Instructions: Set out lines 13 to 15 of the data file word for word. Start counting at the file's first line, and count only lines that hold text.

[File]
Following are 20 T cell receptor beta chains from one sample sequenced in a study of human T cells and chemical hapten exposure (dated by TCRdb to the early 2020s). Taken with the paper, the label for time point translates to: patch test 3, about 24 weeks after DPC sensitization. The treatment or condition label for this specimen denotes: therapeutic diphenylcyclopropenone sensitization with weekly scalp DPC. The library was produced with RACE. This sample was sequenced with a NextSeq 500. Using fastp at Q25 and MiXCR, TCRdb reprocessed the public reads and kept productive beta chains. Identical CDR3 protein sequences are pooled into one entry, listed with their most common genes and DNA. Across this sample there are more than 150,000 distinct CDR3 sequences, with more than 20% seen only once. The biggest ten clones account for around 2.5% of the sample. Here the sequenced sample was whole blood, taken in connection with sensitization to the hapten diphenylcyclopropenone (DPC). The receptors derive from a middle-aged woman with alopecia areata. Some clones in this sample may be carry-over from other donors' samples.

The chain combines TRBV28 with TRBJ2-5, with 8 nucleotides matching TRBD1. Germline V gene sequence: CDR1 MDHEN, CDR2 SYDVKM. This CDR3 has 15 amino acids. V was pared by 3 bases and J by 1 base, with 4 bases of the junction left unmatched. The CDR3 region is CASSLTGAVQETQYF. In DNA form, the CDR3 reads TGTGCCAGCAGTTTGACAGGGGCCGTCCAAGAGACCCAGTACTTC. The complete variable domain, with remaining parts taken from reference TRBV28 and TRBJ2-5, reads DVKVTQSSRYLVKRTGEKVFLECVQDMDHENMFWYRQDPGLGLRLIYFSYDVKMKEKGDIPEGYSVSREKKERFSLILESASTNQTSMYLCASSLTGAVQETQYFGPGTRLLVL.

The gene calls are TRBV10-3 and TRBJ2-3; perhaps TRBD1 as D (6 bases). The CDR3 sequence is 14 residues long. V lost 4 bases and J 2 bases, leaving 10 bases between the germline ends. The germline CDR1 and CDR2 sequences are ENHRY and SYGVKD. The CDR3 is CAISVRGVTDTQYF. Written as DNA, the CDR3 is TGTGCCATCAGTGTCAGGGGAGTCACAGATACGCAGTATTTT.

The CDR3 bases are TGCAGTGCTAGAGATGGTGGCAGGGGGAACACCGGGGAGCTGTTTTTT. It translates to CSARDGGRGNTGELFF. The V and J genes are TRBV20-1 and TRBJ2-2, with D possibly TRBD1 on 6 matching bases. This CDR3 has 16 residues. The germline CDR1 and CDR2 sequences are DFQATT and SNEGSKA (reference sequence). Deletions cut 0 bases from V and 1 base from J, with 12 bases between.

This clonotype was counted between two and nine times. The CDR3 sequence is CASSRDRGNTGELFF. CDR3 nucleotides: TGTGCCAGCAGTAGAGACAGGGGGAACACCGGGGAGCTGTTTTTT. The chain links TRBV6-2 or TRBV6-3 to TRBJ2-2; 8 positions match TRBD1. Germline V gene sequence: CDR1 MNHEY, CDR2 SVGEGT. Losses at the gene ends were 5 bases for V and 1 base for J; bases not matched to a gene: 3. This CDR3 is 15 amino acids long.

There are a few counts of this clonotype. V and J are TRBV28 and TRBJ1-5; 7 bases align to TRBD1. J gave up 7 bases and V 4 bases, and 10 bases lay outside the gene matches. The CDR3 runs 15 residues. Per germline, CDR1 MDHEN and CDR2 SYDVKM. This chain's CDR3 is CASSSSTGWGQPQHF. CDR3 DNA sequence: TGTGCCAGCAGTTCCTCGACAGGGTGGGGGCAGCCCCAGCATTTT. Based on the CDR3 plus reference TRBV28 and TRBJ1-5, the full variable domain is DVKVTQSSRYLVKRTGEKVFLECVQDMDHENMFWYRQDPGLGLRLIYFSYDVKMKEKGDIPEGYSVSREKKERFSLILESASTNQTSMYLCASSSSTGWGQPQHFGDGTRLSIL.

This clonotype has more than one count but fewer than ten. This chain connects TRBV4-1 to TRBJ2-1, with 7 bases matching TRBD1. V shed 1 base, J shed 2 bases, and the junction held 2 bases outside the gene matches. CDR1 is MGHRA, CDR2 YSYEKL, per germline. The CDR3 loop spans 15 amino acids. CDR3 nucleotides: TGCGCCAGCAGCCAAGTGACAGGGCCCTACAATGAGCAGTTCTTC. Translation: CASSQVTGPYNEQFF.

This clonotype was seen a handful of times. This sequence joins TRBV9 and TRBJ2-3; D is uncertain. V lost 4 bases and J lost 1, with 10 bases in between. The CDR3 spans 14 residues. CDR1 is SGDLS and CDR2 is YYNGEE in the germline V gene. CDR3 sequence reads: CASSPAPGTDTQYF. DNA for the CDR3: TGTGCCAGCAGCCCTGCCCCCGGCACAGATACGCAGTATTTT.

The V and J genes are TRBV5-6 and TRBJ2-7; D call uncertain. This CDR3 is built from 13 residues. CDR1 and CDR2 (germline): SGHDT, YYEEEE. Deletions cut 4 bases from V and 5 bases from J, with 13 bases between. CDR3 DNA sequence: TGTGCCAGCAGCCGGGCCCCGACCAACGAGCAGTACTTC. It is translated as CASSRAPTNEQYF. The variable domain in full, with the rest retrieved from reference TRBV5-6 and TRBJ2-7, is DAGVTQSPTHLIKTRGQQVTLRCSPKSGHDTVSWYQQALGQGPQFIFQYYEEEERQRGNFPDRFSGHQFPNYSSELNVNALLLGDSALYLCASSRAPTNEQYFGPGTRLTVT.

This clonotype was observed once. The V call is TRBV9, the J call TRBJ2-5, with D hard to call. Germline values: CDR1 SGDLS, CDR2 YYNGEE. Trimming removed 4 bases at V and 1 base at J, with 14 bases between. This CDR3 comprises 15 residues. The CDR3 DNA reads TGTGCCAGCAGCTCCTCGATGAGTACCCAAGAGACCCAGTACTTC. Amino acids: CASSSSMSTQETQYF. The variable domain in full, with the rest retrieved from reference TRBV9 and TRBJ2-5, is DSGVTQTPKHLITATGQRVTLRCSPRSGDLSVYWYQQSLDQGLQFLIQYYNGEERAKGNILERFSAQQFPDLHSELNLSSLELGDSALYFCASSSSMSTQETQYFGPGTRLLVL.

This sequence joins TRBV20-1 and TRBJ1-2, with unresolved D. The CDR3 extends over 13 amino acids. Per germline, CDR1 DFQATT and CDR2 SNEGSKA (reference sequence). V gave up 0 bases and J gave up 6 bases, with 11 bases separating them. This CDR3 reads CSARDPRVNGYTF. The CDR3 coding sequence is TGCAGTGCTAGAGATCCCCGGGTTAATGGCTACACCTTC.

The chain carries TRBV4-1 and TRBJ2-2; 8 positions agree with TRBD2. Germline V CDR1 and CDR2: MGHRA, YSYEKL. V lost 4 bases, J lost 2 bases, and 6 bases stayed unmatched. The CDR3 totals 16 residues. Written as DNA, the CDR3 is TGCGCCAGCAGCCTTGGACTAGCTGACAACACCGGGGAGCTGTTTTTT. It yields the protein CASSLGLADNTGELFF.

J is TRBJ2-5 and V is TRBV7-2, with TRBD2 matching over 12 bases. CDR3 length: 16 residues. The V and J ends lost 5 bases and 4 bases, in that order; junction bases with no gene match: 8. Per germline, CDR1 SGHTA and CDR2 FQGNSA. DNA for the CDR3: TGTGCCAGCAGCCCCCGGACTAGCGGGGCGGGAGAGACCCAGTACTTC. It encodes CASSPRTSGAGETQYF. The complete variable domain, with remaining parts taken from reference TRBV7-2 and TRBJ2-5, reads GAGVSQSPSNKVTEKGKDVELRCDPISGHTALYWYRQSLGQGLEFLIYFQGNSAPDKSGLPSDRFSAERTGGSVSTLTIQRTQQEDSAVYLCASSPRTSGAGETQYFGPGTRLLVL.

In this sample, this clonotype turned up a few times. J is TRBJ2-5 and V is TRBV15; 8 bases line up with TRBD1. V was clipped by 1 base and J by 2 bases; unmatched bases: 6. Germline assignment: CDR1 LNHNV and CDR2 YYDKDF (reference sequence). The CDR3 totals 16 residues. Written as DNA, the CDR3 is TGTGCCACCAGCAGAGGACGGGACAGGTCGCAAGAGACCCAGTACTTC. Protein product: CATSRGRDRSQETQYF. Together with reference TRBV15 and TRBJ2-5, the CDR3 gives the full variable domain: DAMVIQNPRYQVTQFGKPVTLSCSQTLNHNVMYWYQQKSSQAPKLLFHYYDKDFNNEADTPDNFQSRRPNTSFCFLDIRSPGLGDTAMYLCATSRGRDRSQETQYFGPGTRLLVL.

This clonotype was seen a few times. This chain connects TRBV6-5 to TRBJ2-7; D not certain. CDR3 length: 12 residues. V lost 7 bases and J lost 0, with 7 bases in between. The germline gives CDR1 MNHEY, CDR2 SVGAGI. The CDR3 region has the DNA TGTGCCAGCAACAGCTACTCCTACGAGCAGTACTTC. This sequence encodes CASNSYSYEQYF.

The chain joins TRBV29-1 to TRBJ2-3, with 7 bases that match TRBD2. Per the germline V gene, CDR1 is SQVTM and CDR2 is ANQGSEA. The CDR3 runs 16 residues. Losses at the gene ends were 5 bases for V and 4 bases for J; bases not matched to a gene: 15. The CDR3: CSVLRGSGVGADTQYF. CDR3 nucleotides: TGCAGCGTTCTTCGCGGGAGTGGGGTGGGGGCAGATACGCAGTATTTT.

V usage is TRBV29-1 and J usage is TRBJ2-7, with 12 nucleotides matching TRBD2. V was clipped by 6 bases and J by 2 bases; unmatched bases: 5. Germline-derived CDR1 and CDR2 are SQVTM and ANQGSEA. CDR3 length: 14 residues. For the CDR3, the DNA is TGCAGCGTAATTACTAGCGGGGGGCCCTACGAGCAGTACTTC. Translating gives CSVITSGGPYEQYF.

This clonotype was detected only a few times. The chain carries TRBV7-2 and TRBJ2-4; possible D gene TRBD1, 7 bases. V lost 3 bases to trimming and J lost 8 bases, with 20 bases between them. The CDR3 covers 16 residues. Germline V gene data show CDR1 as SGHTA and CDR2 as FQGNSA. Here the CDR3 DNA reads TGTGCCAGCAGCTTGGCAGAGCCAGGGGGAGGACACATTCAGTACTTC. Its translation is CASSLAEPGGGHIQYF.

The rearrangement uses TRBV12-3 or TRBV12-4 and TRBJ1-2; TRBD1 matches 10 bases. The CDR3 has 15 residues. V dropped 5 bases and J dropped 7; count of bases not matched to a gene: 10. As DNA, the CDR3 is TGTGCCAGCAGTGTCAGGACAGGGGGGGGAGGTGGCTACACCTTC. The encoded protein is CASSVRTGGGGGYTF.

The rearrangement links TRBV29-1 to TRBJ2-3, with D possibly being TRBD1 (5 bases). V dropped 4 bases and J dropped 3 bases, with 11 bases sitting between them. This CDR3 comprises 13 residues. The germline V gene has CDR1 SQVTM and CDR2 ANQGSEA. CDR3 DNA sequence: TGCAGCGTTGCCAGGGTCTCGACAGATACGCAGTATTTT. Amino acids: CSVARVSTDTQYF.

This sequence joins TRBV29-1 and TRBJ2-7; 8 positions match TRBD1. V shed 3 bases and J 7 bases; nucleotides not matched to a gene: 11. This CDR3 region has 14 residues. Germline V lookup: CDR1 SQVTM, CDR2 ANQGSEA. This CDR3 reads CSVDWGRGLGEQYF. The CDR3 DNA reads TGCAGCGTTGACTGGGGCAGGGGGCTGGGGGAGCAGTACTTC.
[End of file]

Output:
J is TRBJ2-5 and V is TRBV7-2, with TRBD2 matching over 12 bases. CDR3 length: 16 residues. The V and J ends lost 5 bases and 4 bases, in that order; junction bases with no gene match: 8. Per germline, CDR1 SGHTA and CDR2 FQGNSA. DNA for the CDR3: TGTGCCAGCAGCCCCCGGACTAGCGGGGCGGGAGAGACCCAGTACTTC. It encodes CASSPRTSGAGETQYF. The complete variable domain, with remaining parts taken from reference TRBV7-2 and TRBJ2-5, reads GAGVSQSPSNKVTEKGKDVELRCDPISGHTALYWYRQSLGQGLEFLIYFQGNSAPDKSGLPSDRFSAERTGGSVSTLTIQRTQQEDSAVYLCASSPRTSGAGETQYFGPGTRLLVL.

In this sample, this clonotype turned up a few times. J is TRBJ2-5 and V is TRBV15; 8 bases line up with TRBD1. V was clipped by 1 base and J by 2 bases; unmatched bases: 6. Germline assignment: CDR1 LNHNV and CDR2 YYDKDF (reference sequence). The CDR3 totals 16 residues. Written as DNA, the CDR3 is TGTGCCACCAGCAGAGGACGGGACAGGTCGCAAGAGACCCAGTACTTC. Protein product: CATSRGRDRSQETQYF. Together with reference TRBV15 and TRBJ2-5, the CDR3 gives the full variable domain: DAMVIQNPRYQVTQFGKPVTLSCSQTLNHNVMYWYQQKSSQAPKLLFHYYDKDFNNEADTPDNFQSRRPNTSFCFLDIRSPGLGDTAMYLCATSRGRDRSQETQYFGPGTRLLVL.

This clonotype was seen a few times. This chain connects TRBV6-5 to TRBJ2-7; D not certain. CDR3 length: 12 residues. V lost 7 bases and J lost 0, with 7 bases in between. The germline gives CDR1 MNHEY, CDR2 SVGAGI. The CDR3 region has the DNA TGTGCCAGCAACAGCTACTCCTACGAGCAGTACTTC. This sequence encodes CASNSYSYEQYF.